7/1/15- North Dakota - An army of derrick is staged to be transported or stored in the late months of the oil boom. Without warning fracing companies started laying off workers and shutting down production. The price of oil has dropped significantly and cost more to drill than to profit.
North Dakota has become the center of conversation for a more energy-efficient move for the United States. With the discovery of oil in "The Bakken Shale" and hydraulic fracing, people from all over the country migrated to the rural towns of North Dakota. The rumors almost hard to believe that you could make six-figures as a roughneck attracted most of the new occupants. The majority of the oil field workers were male and would find themselves living in overpriced "man camps" provided by oil companies. The struggles of depression, fatigue, and below zero weather would make or break these men's charter.
I was 24; my truck was packed with clothing and camera equipment. I was looking for adventure, looking for a story. I ended up in The Bakken, the center of the North Dakota Oil Boom. My approach to cover the men in the oil fields would be from personal experience, for I was looking to tell how young Americans who traveled from all over were searching for opportunity. I was hired to work at a frac sand storage facility that stored and loaded semi-trucks with a critical ingredient for hydraulic fracking. I felt the only way I could understand these men in The Bakken was to work alongside them.
The night shift was cold, lonely, but the one thing that kept you going was the other men around you. Almost every night, equipment would break, and production could not stop; millions of dollars were at risk. You were a gear in a machine that is hunting for black gold. To many of us, young men, this was our first time working with heavy machinery. Too many of us, it was our first time out of our parent's house. The money was good, and the work was hard; it was something many fathers would have been proud of seeing their sons do—a real American dream.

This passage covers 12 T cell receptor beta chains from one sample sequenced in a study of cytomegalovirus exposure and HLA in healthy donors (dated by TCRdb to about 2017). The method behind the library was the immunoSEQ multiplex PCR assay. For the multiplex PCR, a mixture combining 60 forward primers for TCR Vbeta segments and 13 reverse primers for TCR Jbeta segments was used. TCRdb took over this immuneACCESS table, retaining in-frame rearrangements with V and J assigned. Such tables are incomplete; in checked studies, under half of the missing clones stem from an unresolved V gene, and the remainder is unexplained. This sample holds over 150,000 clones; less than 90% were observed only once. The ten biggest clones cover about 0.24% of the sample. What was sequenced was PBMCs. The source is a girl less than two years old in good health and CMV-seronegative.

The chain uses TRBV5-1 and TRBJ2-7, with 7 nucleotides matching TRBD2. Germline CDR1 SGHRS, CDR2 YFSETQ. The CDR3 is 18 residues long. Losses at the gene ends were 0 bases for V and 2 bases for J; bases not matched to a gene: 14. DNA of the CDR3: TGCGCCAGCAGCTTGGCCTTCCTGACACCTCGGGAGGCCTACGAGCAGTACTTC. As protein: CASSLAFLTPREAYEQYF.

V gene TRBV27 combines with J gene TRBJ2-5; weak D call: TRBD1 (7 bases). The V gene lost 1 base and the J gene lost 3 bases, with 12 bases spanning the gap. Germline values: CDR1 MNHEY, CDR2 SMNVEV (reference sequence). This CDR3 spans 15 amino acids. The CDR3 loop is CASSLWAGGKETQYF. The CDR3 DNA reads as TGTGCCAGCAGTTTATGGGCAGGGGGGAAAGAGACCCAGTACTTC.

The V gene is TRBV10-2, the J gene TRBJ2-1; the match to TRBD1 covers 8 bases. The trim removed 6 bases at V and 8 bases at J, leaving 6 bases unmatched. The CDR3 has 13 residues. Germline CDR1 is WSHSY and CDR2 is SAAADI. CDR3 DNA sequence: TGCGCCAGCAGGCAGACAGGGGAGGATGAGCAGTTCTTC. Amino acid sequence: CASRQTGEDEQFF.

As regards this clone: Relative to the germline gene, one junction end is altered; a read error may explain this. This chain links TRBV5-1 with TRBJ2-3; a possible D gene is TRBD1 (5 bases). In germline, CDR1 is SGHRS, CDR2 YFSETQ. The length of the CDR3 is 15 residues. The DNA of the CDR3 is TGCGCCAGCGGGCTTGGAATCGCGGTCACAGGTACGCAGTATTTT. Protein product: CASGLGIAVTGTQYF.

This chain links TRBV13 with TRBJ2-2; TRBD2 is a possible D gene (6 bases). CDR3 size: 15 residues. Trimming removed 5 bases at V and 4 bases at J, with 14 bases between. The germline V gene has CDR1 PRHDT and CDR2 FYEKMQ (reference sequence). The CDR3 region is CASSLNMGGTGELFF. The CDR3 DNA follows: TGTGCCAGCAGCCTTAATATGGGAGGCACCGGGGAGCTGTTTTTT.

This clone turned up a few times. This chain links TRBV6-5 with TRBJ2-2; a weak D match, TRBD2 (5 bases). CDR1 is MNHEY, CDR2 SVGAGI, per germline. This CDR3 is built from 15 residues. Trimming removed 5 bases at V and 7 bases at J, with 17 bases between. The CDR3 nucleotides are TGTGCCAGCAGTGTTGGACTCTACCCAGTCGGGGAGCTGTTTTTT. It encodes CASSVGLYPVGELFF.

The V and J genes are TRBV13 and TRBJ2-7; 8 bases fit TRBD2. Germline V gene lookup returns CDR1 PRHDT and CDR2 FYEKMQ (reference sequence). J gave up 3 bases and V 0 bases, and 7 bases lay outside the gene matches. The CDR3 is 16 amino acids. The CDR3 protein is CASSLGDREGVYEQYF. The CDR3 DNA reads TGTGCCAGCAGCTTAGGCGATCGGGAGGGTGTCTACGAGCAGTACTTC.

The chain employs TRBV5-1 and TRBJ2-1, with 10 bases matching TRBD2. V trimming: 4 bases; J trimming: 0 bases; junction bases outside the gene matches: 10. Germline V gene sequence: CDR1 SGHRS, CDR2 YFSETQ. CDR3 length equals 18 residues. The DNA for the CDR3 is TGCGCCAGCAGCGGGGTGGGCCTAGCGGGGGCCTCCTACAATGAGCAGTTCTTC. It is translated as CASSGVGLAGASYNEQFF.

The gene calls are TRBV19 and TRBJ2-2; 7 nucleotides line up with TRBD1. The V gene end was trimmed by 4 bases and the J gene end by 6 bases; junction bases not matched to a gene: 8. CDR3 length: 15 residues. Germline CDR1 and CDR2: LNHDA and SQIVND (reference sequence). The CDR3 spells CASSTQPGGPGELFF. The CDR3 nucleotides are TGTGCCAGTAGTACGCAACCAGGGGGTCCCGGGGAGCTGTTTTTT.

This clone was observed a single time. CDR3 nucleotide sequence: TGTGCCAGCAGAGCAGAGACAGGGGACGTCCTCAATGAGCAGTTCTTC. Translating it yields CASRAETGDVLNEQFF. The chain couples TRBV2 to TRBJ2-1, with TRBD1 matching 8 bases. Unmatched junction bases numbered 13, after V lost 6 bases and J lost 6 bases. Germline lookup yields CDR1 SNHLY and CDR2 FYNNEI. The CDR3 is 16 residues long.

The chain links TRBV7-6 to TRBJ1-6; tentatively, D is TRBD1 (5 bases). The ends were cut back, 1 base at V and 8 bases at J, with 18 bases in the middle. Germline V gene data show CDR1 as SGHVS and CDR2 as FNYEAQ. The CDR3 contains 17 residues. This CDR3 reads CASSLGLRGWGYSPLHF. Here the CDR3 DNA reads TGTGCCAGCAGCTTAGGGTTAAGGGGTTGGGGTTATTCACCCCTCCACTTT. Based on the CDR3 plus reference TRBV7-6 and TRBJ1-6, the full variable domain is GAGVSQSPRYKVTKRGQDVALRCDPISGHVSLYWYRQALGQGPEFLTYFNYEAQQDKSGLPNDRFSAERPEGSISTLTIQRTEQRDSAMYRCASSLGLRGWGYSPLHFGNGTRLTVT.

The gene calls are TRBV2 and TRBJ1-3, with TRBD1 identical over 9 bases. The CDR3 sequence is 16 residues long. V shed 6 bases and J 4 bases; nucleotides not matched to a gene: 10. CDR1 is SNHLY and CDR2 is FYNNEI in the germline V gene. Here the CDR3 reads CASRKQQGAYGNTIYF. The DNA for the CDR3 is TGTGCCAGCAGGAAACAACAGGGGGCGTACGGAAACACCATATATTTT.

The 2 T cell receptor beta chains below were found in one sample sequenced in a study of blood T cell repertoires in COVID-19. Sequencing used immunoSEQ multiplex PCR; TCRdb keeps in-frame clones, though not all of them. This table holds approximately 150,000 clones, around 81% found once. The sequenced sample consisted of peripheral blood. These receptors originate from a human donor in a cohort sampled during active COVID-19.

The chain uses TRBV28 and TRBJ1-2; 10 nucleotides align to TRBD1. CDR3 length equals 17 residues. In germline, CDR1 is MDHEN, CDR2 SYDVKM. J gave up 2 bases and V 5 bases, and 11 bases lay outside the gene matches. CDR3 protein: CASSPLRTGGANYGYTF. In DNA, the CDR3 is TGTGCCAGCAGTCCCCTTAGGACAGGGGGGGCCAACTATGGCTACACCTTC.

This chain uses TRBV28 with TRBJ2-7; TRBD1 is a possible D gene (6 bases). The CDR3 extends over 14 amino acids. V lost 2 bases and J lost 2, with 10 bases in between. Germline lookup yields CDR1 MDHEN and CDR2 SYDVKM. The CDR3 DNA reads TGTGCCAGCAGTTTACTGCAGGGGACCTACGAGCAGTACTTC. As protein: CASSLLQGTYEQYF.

The land of Nort Dakota was not the most friendly of places. Many of us workers would experience challenges that we did not aspect to see, and these challenges had nothing to do with work. The Bakken was mainly a population of men; a small population of women worked in The Bakken, which created an environment of competition, aggression, and loneliness. People need companionship, and when they can't find it with a relationship with the opposite sex or a family member, they find it with the ones around them. My story is focused on this brotherhood and being allowed to love a stranger as your brother. A frac sand worker named Jeremy Fyfe explained in an interview, "It is like I have family, not friends."
These photographs don't show oil; they don't show industry production. These photographs show a human connection with men and the land. Moments collected together that documents a time where you had to seek the opportunity to start a life in this country, a moment where Americans came together to achieve a goal. These moments are of sons, brothers, young fathers, and boys who will later become men.
I still carry little things after two years from the oil boom, but most have been buried with six years of memories and experiences. The one thing that will never leave my memory is of the men I met on The Bakken's long cold nights.